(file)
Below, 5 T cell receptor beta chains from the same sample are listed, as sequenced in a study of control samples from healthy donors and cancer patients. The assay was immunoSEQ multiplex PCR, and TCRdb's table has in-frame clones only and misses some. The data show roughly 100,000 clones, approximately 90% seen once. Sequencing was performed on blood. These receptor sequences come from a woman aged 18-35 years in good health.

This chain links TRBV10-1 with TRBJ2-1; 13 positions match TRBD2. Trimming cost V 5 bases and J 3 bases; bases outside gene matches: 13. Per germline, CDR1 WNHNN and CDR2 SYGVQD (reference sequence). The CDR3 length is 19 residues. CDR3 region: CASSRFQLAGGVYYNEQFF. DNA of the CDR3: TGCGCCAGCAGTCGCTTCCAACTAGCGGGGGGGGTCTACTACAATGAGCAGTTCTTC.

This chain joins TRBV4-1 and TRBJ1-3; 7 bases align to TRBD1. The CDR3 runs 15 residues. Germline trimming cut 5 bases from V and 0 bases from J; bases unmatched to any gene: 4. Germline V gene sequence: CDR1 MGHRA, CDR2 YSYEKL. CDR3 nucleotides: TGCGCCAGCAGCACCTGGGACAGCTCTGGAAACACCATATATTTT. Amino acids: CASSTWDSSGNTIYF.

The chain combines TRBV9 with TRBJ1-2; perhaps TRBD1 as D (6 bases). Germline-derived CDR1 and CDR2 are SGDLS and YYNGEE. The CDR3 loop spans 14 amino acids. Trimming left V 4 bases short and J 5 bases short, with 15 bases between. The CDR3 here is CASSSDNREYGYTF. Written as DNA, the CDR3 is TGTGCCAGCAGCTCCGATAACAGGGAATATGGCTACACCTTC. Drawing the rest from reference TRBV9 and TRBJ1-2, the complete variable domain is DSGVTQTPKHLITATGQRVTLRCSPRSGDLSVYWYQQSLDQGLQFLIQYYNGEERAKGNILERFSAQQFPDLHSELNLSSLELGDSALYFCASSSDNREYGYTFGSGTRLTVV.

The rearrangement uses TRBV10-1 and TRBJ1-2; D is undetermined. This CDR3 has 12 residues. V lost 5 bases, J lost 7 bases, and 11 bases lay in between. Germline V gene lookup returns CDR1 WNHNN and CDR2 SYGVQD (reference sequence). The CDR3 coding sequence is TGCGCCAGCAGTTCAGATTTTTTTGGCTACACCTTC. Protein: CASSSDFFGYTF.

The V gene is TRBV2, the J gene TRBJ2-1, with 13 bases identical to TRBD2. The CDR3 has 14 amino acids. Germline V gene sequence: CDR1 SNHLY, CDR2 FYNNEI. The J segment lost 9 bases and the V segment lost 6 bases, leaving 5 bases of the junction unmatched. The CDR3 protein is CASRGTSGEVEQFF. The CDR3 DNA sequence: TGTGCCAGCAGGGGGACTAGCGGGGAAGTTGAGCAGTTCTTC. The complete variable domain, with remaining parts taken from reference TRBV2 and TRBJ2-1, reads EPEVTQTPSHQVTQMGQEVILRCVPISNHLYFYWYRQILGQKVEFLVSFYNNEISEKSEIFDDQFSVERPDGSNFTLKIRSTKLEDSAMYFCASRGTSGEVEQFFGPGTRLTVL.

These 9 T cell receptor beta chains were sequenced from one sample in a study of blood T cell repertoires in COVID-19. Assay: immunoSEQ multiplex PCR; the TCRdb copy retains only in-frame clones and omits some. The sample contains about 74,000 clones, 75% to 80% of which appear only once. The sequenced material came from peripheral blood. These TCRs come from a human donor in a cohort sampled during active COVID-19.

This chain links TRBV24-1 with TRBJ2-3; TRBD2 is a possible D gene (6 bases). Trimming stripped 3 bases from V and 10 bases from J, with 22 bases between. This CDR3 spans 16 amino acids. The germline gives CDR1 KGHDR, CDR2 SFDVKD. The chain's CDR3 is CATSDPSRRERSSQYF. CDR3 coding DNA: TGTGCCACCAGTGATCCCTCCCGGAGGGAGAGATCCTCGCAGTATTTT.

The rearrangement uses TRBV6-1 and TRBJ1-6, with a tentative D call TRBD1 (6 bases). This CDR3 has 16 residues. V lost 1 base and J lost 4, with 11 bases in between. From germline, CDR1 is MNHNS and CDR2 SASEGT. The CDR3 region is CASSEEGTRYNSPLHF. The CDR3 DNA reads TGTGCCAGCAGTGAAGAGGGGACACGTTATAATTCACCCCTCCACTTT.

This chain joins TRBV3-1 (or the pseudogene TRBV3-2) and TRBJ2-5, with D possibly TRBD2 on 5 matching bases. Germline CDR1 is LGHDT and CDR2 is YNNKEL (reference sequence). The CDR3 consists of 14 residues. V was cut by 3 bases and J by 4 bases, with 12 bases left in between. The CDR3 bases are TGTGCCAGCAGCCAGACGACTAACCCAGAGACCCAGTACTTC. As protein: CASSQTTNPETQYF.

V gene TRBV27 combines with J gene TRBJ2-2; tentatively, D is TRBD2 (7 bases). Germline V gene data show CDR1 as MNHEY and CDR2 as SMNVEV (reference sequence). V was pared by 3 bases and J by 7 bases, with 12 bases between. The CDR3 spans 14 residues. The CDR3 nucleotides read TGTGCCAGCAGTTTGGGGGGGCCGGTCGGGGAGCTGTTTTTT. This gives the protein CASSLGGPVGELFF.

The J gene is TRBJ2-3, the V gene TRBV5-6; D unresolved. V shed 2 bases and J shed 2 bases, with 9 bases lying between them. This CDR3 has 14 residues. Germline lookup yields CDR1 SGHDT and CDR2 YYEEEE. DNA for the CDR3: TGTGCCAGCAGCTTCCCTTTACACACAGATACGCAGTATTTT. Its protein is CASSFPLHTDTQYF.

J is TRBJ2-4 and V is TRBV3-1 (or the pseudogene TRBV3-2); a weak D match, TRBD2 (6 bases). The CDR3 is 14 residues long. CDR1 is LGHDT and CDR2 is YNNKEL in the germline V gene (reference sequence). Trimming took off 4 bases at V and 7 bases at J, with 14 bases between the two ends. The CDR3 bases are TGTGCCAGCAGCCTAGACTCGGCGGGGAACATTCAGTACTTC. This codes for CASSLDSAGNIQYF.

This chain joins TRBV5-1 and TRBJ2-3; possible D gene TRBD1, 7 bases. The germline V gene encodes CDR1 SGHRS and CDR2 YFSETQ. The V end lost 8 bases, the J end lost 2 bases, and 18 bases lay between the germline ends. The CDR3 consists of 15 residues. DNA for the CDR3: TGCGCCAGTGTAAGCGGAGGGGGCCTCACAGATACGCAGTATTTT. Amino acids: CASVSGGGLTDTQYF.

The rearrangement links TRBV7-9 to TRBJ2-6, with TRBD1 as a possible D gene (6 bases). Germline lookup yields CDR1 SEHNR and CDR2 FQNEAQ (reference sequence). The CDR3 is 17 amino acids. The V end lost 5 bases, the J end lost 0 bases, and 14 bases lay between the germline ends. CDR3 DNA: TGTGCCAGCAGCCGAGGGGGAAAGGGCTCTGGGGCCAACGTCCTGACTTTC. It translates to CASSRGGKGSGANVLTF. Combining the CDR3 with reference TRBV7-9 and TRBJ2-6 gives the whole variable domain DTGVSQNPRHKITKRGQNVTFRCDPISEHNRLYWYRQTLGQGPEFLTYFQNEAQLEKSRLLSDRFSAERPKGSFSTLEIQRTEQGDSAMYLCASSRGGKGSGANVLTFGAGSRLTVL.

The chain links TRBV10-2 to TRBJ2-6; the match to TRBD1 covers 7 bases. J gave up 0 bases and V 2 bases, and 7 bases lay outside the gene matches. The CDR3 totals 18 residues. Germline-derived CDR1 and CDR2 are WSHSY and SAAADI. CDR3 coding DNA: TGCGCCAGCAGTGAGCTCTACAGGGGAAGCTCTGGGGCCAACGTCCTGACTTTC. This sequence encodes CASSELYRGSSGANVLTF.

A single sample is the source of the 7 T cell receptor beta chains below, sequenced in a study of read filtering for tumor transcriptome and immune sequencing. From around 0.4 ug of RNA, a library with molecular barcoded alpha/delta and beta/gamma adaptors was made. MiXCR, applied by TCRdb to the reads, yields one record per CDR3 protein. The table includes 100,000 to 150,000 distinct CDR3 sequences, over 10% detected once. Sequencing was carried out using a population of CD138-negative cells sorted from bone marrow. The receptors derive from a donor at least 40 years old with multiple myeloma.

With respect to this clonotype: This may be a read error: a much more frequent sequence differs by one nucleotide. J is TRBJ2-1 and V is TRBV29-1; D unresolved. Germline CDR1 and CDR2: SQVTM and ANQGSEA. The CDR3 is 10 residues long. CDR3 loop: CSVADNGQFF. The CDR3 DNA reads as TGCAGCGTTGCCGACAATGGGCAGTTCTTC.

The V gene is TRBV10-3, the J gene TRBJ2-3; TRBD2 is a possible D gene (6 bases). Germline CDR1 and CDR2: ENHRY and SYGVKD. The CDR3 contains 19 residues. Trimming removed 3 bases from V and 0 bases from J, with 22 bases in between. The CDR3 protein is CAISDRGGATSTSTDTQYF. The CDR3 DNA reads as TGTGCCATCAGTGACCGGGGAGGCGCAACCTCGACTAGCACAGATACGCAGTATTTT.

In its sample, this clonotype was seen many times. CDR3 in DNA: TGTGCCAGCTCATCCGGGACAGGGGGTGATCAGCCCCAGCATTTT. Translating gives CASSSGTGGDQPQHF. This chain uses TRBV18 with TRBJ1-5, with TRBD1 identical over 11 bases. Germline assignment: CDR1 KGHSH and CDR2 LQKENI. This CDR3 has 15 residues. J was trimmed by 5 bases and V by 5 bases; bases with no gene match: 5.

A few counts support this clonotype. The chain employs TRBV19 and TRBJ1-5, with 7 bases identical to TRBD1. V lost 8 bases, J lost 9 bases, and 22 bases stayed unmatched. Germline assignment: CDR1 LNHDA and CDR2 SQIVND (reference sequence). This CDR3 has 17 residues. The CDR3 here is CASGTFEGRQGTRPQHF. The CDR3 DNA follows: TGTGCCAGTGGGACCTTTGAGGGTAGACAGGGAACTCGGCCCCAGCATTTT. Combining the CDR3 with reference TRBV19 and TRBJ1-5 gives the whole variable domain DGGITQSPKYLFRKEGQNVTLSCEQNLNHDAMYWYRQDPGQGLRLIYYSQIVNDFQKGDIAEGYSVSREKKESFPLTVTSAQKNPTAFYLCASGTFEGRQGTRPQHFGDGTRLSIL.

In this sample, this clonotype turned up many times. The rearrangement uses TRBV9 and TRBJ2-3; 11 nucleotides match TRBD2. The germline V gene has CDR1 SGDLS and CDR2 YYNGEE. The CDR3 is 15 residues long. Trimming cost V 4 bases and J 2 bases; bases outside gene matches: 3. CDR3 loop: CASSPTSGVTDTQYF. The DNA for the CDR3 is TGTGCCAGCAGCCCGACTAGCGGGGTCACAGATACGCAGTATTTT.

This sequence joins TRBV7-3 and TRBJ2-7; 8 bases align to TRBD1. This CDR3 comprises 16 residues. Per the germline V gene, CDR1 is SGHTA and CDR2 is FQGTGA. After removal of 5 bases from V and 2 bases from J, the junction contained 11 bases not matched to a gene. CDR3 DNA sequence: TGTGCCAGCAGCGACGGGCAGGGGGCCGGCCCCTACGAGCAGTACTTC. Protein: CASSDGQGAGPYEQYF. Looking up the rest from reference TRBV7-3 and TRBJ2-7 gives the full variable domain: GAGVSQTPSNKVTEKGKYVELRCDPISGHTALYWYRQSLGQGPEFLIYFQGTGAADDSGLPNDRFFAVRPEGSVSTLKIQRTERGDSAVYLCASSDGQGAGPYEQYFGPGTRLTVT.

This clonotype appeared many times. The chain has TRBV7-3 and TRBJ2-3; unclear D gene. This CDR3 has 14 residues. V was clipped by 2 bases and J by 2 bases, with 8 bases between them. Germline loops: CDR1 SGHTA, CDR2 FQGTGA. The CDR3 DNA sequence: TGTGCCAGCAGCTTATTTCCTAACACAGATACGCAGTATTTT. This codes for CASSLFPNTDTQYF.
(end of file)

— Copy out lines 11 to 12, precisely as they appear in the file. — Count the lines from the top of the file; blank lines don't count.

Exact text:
V gene TRBV27 combines with J gene TRBJ2-2; tentatively, D is TRBD2 (7 bases). Germline V gene data show CDR1 as MNHEY and CDR2 as SMNVEV (reference sequence). V was pared by 3 bases and J by 7 bases, with 12 bases between. The CDR3 spans 14 residues. The CDR3 nucleotides read TGTGCCAGCAGTTTGGGGGGGCCGGTCGGGGAGCTGTTTTTT. This gives the protein CASSLGGPVGELFF.

The J gene is TRBJ2-3, the V gene TRBV5-6; D unresolved. V shed 2 bases and J shed 2 bases, with 9 bases lying between them. This CDR3 has 14 residues. Germline lookup yields CDR1 SGHDT and CDR2 YYEEEE. DNA for the CDR3: TGTGCCAGCAGCTTCCCTTTACACACAGATACGCAGTATTTT. Its protein is CASSFPLHTDTQYF.